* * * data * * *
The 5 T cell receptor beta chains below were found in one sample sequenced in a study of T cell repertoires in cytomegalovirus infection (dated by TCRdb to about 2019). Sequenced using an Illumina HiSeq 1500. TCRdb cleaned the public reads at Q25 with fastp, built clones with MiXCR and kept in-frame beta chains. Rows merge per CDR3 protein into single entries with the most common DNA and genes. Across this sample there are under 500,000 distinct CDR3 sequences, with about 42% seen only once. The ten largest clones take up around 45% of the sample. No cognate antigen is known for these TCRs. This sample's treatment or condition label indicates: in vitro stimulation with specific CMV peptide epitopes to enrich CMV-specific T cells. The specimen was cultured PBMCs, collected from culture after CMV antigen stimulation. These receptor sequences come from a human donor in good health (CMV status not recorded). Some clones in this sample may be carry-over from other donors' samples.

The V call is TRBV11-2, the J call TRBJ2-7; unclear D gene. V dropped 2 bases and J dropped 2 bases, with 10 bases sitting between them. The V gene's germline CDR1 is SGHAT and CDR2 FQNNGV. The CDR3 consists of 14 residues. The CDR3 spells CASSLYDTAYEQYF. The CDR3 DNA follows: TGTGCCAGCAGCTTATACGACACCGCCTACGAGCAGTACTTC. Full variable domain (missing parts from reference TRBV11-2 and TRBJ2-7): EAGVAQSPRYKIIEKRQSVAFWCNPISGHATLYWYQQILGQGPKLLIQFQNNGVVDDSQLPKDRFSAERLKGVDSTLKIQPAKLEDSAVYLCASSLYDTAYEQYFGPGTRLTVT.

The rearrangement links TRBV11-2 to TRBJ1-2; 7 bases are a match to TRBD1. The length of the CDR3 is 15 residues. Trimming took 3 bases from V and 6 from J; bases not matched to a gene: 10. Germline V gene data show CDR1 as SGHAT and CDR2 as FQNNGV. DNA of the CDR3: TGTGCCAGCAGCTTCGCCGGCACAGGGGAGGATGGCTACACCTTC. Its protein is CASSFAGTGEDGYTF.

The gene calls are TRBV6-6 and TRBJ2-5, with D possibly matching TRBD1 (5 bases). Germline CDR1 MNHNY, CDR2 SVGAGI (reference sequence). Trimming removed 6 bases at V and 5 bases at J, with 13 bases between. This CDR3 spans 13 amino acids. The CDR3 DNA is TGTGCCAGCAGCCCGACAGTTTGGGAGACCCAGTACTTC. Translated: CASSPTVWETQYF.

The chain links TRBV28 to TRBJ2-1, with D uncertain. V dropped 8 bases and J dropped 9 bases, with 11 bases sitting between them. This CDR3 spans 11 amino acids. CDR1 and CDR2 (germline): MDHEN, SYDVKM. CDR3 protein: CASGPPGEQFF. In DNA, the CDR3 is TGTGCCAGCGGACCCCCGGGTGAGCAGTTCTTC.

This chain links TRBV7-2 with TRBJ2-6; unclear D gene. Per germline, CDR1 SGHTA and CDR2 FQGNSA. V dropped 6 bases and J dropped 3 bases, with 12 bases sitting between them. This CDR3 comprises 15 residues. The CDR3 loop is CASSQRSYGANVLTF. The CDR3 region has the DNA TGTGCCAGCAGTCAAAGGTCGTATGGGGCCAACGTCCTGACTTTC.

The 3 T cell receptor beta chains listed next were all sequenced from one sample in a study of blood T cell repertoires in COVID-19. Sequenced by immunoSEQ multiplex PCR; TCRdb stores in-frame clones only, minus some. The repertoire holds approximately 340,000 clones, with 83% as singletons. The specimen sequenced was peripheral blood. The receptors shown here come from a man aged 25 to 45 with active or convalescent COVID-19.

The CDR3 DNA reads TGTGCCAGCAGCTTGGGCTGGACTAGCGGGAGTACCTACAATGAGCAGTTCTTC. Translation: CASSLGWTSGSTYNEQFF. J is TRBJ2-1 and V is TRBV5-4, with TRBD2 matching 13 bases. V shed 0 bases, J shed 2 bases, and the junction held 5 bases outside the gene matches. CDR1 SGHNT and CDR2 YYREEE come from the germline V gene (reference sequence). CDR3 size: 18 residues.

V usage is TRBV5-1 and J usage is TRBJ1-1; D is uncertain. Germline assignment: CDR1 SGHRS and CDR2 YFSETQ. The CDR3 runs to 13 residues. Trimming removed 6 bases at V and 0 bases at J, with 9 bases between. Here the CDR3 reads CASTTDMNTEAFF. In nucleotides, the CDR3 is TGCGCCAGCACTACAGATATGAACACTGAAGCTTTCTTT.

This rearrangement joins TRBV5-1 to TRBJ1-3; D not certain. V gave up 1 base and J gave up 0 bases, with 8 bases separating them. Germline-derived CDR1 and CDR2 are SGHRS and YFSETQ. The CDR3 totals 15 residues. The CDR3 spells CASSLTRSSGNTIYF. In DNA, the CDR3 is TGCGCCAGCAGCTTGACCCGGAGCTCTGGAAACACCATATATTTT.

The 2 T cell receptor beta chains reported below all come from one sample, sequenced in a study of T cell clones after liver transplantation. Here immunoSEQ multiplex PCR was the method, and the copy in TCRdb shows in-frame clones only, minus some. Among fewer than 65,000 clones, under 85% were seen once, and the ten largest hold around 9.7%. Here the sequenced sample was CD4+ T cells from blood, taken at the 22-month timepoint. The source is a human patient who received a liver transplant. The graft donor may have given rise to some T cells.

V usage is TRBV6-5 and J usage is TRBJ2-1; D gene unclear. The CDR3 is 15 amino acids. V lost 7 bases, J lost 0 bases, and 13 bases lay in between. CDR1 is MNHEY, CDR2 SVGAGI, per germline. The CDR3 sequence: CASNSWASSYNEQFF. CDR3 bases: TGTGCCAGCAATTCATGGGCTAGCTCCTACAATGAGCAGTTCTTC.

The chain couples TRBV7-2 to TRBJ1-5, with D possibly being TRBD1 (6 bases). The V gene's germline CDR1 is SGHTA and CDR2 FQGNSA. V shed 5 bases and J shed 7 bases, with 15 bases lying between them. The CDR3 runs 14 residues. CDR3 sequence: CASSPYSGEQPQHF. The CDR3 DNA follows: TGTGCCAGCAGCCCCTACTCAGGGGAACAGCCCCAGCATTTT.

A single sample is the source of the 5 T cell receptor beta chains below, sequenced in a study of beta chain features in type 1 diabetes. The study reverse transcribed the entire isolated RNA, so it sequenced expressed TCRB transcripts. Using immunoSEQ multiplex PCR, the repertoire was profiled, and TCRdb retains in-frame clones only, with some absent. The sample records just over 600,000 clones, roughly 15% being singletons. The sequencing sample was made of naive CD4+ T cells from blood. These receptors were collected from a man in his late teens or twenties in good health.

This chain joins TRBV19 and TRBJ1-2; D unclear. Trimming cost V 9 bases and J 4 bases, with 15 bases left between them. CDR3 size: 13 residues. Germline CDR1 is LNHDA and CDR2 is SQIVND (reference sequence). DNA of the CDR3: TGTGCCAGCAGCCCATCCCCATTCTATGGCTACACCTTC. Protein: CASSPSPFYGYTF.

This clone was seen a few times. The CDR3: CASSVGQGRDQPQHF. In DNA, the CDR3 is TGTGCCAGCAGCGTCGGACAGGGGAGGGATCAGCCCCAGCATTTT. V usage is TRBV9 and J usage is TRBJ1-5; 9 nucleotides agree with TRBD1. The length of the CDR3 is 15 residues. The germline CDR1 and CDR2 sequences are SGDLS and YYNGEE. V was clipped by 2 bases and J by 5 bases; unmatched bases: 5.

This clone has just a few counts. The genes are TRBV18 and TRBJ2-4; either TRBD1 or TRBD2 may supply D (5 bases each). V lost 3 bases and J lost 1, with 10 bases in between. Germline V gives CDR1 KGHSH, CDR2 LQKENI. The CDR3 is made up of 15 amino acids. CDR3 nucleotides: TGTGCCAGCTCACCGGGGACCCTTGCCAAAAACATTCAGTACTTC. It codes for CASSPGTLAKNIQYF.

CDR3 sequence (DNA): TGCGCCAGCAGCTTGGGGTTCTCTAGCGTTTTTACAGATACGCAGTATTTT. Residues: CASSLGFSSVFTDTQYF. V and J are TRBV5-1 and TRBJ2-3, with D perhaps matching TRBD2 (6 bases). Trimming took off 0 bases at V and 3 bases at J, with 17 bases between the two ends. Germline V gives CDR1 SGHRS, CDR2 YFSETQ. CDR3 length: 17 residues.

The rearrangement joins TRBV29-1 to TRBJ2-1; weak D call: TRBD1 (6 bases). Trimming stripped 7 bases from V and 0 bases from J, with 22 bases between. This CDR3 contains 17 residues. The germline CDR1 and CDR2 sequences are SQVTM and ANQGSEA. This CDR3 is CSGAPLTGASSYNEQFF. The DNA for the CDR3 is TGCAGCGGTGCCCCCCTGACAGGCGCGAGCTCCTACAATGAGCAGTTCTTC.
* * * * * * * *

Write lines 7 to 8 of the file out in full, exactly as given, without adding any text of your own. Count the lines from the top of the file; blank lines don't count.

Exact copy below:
The 3 T cell receptor beta chains listed next were all sequenced from one sample in a study of blood T cell repertoires in COVID-19. Sequenced by immunoSEQ multiplex PCR; TCRdb stores in-frame clones only, minus some. The repertoire holds approximately 340,000 clones, with 83% as singletons. The specimen sequenced was peripheral blood. The receptors shown here come from a man aged 25 to 45 with active or convalescent COVID-19.

The CDR3 DNA reads TGTGCCAGCAGCTTGGGCTGGACTAGCGGGAGTACCTACAATGAGCAGTTCTTC. Translation: CASSLGWTSGSTYNEQFF. J is TRBJ2-1 and V is TRBV5-4, with TRBD2 matching 13 bases. V shed 0 bases, J shed 2 bases, and the junction held 5 bases outside the gene matches. CDR1 SGHNT and CDR2 YYREEE come from the germline V gene (reference sequence). CDR3 size: 18 residues.